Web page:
The burlesque practice of the ribbon, or cloth dance is of unknown origin. Some try to trace the practice to Laset the Living Wave, and an emulation of the forms she would weave through the air with water, by using scarves or ribbons.
Other proposed origins range from; A spring ceremony from pre-ascension lands, brought back to Osyrae by retreating conquers. A corruption of ancient southern Anderhale shamanistic wind practices. Then there is the implication it was always what it appears to be, and that the modern form of the art is a convergent evolution of many cultural influences around the shifting roll of women in post shamanistic ages.
The practice itself is indeed strange on a mechanical level. Baring aspects of elemental channeling, and magical spell craft. The cloth is typically worn on to stage, and stripped away in fluttering displays that end with the sheer fabric wound in spells that each have the same basic spiraling imperative, and that these are caught further in curls of air, and tugs on the spell filaments by the dancer.
From the perspective of an audience the result can seem quite chaotic, twisting, and spiraling with the music, though from high above a skilled dancer’s arrangements may resemble flowers, or pinwheels rolling through each other. The most capable dancers will at the end of their performance be restored to their clothed state, weaving the swirling fabric back together onto their bodies.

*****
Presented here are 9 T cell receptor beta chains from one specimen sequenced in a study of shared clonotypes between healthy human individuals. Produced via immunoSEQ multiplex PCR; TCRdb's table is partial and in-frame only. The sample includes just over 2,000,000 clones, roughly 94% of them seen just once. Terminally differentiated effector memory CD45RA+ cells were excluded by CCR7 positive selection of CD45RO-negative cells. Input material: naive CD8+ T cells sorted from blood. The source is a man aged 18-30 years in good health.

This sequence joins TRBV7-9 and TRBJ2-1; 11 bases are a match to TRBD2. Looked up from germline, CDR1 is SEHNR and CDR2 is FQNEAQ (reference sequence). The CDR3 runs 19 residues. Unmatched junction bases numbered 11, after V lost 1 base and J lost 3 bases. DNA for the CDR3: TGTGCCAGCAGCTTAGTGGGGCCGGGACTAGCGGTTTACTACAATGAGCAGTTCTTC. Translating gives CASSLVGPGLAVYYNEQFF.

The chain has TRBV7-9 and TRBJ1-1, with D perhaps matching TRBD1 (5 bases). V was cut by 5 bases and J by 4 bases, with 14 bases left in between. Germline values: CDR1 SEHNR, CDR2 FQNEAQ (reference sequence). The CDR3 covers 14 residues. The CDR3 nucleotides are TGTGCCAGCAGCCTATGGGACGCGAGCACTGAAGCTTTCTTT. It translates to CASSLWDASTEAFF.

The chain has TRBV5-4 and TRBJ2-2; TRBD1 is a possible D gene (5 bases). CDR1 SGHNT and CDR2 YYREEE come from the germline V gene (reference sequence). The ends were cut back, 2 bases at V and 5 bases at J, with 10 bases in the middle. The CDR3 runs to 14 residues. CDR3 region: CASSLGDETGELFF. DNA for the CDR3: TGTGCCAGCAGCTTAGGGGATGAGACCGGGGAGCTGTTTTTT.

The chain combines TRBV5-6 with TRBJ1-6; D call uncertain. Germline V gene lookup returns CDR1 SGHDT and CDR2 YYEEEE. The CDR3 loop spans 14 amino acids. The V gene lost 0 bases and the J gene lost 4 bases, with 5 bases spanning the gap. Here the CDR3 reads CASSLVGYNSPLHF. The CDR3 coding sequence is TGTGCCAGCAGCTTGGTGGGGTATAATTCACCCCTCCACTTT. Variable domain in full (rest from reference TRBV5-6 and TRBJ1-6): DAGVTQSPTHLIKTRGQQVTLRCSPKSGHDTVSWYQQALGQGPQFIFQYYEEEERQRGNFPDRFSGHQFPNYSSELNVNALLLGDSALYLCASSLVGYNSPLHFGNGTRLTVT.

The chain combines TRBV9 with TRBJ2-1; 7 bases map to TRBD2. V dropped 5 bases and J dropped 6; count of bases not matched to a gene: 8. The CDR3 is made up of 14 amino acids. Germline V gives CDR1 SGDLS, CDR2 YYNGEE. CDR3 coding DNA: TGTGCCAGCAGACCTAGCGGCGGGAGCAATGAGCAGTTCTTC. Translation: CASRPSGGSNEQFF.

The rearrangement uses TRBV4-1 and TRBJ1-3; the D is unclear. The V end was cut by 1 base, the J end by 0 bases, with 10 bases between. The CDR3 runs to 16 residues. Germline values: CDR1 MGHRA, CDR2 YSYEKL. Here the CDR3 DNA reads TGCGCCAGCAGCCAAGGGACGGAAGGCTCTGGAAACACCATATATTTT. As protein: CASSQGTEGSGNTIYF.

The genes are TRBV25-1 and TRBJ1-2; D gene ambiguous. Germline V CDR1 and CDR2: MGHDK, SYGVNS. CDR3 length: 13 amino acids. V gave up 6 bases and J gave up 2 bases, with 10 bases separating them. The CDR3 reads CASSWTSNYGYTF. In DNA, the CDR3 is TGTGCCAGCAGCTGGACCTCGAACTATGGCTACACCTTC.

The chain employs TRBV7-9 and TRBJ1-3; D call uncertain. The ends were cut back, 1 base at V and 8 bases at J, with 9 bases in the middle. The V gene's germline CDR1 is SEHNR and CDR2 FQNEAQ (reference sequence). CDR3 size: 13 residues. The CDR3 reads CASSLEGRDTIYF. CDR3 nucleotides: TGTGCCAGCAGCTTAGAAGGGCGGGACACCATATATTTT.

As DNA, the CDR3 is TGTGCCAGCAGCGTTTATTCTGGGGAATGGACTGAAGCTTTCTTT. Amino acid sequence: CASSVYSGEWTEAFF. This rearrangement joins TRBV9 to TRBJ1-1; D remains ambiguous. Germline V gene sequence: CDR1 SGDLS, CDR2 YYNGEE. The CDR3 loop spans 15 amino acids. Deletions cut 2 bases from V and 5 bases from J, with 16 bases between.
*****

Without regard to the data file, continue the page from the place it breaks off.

What is most contrary about the art form is that while it its roots can be found most often in historic subjugation, it moved up through pre-imperial courts, placing talented women at the sides of kings, and lords. Then fell out of favor through the imperial era. Modernly the practice is maintained primarily by ancient lines of practitioners, or ladies of high born houses, who have embraced the art as a form of rebellion. Even an escape from the shackles of polite society, where their great gifts let them live like queens among the fringes of wealthy underworld society.
The infamous Red Cloister of western Lycia contain the only known school where the art form is taught formally, and not handed down as tradition practitioner to practitioner. This particular derivation of the practice is amongst the most elaborate. The presence of multiple practitioners in close quarters has lead to new traditions of dance involving two, three, and even five dancers. Lycia is one of the few lands where men who perform the dance are not uncommon, and the royal court of the land will invite the cloisters best dancers to perform a ceremony marking the eve of the spring equinox. As of 638 E.R. the young King Consort of Lycia has danced in seven of the past ten spring ceremonies.
One of the most limiting factors in the spread of the practice is that it requires a not insubstantial amount of gift. In most post imperial societies, women with enough gift to perform also have other lucrative avenues of success, and so the practice has endured only out of love of the art form, or tradition.